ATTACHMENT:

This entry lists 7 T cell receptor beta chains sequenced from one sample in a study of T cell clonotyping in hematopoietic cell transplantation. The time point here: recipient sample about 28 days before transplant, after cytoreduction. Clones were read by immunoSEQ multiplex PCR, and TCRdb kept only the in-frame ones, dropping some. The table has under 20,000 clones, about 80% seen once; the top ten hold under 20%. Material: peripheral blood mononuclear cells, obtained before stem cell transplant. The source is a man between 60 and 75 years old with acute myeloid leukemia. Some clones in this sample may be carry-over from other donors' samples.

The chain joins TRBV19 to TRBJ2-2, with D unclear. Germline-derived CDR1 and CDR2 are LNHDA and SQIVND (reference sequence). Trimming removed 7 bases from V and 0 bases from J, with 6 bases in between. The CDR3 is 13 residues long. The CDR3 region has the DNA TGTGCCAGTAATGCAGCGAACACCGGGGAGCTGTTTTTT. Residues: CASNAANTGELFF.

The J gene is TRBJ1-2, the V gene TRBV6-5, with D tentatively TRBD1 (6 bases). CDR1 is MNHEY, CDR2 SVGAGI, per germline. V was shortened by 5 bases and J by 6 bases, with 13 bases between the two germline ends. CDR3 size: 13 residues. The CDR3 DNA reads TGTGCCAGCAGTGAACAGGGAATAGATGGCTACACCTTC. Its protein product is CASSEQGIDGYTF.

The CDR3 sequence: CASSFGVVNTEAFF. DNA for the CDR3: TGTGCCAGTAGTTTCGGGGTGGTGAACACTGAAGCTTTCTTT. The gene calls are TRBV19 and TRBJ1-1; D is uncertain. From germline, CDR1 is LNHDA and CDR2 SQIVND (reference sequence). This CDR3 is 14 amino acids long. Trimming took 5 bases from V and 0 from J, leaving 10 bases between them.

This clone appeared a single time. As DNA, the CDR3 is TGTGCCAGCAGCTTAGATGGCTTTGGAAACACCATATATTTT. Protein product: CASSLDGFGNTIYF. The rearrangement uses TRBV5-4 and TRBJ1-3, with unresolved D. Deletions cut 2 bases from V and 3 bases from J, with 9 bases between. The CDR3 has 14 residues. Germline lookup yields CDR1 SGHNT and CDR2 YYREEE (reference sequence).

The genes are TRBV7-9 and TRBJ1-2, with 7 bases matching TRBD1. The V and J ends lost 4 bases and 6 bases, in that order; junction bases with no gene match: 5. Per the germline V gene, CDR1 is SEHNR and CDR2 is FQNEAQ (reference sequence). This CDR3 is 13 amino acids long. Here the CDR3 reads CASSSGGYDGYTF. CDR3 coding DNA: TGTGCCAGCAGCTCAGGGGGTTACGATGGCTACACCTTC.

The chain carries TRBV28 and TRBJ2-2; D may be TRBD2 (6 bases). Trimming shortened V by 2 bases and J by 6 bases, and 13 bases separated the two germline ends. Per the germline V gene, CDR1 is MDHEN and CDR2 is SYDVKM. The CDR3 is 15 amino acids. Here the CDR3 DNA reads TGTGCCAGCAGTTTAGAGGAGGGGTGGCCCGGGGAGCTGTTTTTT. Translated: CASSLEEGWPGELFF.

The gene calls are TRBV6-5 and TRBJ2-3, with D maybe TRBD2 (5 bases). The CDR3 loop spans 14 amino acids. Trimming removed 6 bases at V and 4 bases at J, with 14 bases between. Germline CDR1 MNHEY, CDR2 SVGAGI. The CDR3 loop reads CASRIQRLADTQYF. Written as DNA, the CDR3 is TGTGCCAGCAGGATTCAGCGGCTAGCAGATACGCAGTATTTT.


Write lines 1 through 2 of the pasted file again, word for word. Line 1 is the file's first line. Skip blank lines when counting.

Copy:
This entry lists 7 T cell receptor beta chains sequenced from one sample in a study of T cell clonotyping in hematopoietic cell transplantation. The time point here: recipient sample about 28 days before transplant, after cytoreduction. Clones were read by immunoSEQ multiplex PCR, and TCRdb kept only the in-frame ones, dropping some. The table has under 20,000 clones, about 80% seen once; the top ten hold under 20%. Material: peripheral blood mononuclear cells, obtained before stem cell transplant. The source is a man between 60 and 75 years old with acute myeloid leukemia. Some clones in this sample may be carry-over from other donors' samples.

The chain joins TRBV19 to TRBJ2-2, with D unclear. Germline-derived CDR1 and CDR2 are LNHDA and SQIVND (reference sequence). Trimming removed 7 bases from V and 0 bases from J, with 6 bases in between. The CDR3 is 13 residues long. The CDR3 region has the DNA TGTGCCAGTAATGCAGCGAACACCGGGGAGCTGTTTTTT. Residues: CASNAANTGELFF.